Sun, Feb 20, 2005 - Page 7 News List

More allegations made against priests

CHARGES LEVIED While a system of independent auditing is still getting off the ground in the Roman Catholic church, 1,092 new allegations of sexual abuse have been made against 756 priests, spanning decades and costing over US$800 million


Roman Catholic bishops reported on Friday that they had received 1,092 new allegations of sexual abuse by priests, as they released the second annual survey of the church's procedures for handling and preventing such abuse by clergy and employees.

Kathleen McChesney, executive director of the Office of Child and Youth Protection of the US Conference of Catholic Bishops, said the overwhelming majority of the allegations, which were made against 756 priests, concerned incidents that took place about 30 years ago.

Twenty-two allegations of abuse were made by children in 2004, and they were all turned over to the police, McChesney said.

The findings were released Friday by the national conference, which has hired independent auditors to assess the church's response to the sex abuse scandals that exploded in 2002.

McChesney said the costs to the church had exceeded US$800 million since 1950. For last year alone the costs from settlements, therapy for victims and offenders, and attorneys' fees came to about US$139.6 million, according to the report.

The 1,092 new allegations of abuse were made by 1,083 people, mostly men. Last year the bishops released an analysis conducted by the John Jay College of Criminal Justice in New York based on figures from bishops and religious orders that found 10,667 cases of abuse of minors from 1950 to 2004.

The actual number of victims will probably remain unknown since many people never come forward, McChesney said.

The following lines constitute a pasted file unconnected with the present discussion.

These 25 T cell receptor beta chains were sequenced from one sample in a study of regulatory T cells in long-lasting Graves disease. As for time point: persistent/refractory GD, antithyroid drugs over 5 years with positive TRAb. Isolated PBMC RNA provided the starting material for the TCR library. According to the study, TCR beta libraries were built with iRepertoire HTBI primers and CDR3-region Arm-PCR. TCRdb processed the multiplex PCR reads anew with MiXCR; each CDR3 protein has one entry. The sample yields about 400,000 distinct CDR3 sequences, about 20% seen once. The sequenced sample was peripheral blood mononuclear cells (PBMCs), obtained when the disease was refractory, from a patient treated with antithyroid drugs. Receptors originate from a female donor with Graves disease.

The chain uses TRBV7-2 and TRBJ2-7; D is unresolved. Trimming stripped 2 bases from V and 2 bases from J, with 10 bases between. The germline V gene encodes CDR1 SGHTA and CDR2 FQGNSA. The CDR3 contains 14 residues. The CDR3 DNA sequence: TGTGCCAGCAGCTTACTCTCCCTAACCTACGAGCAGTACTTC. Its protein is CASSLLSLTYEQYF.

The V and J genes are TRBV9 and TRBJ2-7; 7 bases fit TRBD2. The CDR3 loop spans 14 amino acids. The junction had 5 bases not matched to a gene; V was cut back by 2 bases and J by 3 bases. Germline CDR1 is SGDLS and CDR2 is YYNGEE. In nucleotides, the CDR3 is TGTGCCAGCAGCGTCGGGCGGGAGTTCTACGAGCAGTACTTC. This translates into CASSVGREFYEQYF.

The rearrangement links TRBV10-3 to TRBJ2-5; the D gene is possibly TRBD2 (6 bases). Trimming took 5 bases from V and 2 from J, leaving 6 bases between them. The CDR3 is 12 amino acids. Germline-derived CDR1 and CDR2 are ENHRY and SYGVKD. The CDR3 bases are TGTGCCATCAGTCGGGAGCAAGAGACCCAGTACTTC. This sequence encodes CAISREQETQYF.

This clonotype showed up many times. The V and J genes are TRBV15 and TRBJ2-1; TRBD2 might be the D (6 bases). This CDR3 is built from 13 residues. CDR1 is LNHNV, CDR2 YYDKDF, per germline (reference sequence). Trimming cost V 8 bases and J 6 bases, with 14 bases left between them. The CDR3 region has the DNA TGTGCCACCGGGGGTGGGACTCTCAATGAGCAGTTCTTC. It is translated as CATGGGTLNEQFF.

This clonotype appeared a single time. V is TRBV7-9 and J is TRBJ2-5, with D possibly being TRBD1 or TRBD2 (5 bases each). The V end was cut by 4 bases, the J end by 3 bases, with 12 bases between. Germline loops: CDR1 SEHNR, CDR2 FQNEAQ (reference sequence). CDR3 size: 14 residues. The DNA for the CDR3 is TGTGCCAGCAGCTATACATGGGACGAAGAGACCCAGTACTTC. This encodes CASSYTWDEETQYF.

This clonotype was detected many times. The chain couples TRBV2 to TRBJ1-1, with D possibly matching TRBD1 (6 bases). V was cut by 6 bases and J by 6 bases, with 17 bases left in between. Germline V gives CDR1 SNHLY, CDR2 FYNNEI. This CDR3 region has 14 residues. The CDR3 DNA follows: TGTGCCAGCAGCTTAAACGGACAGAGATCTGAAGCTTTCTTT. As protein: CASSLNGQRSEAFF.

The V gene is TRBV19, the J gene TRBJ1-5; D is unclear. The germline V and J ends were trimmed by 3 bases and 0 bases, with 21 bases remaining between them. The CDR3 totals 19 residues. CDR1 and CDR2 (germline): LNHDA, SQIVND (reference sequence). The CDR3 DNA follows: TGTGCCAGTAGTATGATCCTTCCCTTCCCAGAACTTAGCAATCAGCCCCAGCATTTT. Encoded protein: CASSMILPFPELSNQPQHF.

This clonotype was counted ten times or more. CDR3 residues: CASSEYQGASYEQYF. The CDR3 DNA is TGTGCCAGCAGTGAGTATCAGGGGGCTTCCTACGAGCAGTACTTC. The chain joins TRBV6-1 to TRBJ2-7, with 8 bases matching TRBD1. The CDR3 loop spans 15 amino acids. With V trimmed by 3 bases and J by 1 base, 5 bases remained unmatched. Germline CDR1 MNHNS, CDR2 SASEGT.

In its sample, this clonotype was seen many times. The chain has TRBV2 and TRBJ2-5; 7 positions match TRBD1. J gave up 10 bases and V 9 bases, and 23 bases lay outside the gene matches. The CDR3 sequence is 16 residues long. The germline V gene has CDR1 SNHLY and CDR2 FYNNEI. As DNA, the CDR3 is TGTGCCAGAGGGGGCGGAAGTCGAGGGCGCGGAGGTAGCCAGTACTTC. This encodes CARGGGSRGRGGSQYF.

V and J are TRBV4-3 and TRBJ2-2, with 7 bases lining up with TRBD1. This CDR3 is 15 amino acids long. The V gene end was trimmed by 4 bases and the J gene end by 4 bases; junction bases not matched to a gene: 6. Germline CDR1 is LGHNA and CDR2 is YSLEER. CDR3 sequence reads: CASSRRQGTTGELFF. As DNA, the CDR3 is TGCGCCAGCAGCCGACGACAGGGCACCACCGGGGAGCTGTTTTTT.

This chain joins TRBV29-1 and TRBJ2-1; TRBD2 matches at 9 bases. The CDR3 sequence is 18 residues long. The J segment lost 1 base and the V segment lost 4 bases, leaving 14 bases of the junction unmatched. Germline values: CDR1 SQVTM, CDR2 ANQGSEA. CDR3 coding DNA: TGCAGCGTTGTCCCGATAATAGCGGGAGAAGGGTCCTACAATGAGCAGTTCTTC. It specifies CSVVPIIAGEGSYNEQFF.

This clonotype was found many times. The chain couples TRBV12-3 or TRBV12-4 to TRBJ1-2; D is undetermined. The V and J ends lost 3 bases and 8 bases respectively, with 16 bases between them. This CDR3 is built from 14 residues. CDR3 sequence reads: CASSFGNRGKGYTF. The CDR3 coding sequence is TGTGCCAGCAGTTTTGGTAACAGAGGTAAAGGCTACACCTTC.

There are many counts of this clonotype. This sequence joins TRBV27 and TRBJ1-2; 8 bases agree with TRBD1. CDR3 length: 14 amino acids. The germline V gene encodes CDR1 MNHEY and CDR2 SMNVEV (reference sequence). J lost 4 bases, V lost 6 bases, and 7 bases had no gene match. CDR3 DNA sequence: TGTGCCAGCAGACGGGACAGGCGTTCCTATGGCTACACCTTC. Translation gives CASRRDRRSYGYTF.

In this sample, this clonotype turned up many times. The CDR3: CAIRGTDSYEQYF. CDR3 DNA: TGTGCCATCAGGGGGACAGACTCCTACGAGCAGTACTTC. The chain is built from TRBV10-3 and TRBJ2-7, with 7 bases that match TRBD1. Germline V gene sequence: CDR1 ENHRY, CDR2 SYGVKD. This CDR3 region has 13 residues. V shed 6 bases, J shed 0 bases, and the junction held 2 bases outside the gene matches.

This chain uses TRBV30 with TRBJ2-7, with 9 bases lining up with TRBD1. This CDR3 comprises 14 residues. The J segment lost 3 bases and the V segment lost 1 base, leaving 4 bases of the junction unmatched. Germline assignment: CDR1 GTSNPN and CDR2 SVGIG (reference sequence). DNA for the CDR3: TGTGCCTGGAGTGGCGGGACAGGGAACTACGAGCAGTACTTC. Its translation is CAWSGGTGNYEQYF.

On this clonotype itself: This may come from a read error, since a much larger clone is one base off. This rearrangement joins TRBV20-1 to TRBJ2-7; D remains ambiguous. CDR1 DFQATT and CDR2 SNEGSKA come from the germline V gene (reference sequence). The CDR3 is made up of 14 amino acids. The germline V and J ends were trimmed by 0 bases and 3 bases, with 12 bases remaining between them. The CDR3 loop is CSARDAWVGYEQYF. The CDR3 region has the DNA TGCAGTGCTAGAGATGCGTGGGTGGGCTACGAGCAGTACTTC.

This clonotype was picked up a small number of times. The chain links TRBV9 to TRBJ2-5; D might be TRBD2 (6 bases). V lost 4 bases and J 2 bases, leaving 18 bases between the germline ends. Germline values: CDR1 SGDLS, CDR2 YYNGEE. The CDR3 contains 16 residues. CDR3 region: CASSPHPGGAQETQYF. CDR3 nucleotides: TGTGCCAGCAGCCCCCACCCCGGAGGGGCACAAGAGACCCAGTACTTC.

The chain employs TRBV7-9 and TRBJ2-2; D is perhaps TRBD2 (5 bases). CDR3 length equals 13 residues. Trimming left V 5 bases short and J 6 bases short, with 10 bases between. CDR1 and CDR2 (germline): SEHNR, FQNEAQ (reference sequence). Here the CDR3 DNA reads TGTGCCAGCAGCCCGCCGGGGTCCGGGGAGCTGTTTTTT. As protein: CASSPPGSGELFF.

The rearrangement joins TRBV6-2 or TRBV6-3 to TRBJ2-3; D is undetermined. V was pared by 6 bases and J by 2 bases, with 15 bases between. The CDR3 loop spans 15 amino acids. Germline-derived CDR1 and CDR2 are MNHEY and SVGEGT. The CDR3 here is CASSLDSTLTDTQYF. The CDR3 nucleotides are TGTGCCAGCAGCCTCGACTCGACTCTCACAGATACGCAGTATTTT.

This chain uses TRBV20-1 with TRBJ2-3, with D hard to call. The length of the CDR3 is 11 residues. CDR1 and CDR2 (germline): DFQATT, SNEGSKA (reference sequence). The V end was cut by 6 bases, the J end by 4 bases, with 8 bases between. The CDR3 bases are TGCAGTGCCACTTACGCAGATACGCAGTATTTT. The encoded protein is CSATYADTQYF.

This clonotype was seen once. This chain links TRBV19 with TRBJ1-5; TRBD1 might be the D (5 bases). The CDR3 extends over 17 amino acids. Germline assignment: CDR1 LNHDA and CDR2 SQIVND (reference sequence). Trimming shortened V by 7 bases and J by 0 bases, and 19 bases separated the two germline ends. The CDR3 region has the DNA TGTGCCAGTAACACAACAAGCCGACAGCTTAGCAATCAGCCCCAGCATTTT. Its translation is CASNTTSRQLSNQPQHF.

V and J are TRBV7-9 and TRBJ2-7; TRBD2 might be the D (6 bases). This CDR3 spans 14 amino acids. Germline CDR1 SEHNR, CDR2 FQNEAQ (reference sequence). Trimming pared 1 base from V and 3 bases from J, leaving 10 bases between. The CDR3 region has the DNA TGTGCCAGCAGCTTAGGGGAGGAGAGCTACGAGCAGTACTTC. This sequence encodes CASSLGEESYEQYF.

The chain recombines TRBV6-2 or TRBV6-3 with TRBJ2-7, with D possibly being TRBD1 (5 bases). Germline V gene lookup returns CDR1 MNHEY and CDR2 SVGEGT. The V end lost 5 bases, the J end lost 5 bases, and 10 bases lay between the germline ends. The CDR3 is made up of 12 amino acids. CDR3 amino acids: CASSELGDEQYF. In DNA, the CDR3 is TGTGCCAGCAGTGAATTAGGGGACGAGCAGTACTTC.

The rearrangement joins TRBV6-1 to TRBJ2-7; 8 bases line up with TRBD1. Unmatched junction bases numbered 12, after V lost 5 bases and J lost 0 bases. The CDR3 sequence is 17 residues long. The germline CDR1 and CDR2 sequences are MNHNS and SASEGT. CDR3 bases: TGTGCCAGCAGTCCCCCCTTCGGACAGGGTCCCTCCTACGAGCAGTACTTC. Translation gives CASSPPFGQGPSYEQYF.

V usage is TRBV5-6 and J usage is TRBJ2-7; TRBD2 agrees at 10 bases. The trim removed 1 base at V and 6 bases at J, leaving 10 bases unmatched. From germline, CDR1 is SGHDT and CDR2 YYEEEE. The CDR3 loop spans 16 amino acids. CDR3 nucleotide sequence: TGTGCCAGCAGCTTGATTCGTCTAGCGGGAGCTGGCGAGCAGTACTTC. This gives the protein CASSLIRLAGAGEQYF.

"We weren't surprised by the numbers because many people are still finding the courage to come forward," McChesney said, "and the church is in a better place to accept those allegations."

Of the 756 priests implicated in the report, about half already faced prior allegations of abuse, the report said. Most of the priests are now dead or out of the ministry, the auditors found.

The scope of the auditors' work so far is to determine if the American church's 195 dioceses have instituted programs and processes to help victims and educate employees and parishioners. A greater percentage of dioceses last year had moved to implement programs on sexual abuse -- 96 percent compared with 90 percent in 2003.

Seven dioceses and eparchies, which are dioceses of the Eastern Catholic Churches, were not in compliance by year's end. The diocese of Lincoln, Nebraska, refused outright for the second year in a row to participate in the audits. Church officials said the bishop there has not faced censure or sanctions. The report noted that it does not evaluate the actual efficacy of the programs themselves.

"That's the next step: to see if people get quality service," McChesney said. "This is to see if people get service at all."

David Clohessy, executive director of Survivors Network of Those Abused by Priests, said he was heartened that more people were stepping forward to report abuse.

But he and other critics of the auditing effort argued that it did not address one of the crucial issues: the power of the bishops, many of whom, critics said, hid or played down reports of molestation by their priests, allowing the sexual abuse to continue.

"True reform would be bishops opening their files and punishing bishops who covered up the crimes," said Anne Doyle, co-director of, an online clearinghouse of information and documents about the sex abuse scandals. "If they truly want Catholics to trust them, they have to expose themselves."

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